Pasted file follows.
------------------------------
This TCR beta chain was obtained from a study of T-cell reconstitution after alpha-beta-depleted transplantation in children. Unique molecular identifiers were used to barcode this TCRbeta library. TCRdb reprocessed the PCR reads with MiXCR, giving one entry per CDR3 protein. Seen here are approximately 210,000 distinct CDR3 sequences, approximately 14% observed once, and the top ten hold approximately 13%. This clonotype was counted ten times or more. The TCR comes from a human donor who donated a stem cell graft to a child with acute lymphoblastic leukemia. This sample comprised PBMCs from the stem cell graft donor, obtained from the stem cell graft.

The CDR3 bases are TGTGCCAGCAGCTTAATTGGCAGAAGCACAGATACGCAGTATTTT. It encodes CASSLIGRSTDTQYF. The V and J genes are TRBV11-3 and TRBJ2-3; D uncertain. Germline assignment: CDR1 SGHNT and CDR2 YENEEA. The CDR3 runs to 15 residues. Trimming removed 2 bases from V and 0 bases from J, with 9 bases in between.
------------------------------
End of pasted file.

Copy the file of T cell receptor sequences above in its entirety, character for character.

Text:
This TCR beta chain was obtained from a study of T-cell reconstitution after alpha-beta-depleted transplantation in children. Unique molecular identifiers were used to barcode this TCRbeta library. TCRdb reprocessed the PCR reads with MiXCR, giving one entry per CDR3 protein. Seen here are approximately 210,000 distinct CDR3 sequences, approximately 14% observed once, and the top ten hold approximately 13%. This clonotype was counted ten times or more. The TCR comes from a human donor who donated a stem cell graft to a child with acute lymphoblastic leukemia. This sample comprised PBMCs from the stem cell graft donor, obtained from the stem cell graft.

The CDR3 bases are TGTGCCAGCAGCTTAATTGGCAGAAGCACAGATACGCAGTATTTT. It encodes CASSLIGRSTDTQYF. The V and J genes are TRBV11-3 and TRBJ2-3; D uncertain. Germline assignment: CDR1 SGHNT and CDR2 YENEEA. The CDR3 runs to 15 residues. Trimming removed 2 bases from V and 0 bases from J, with 9 bases in between.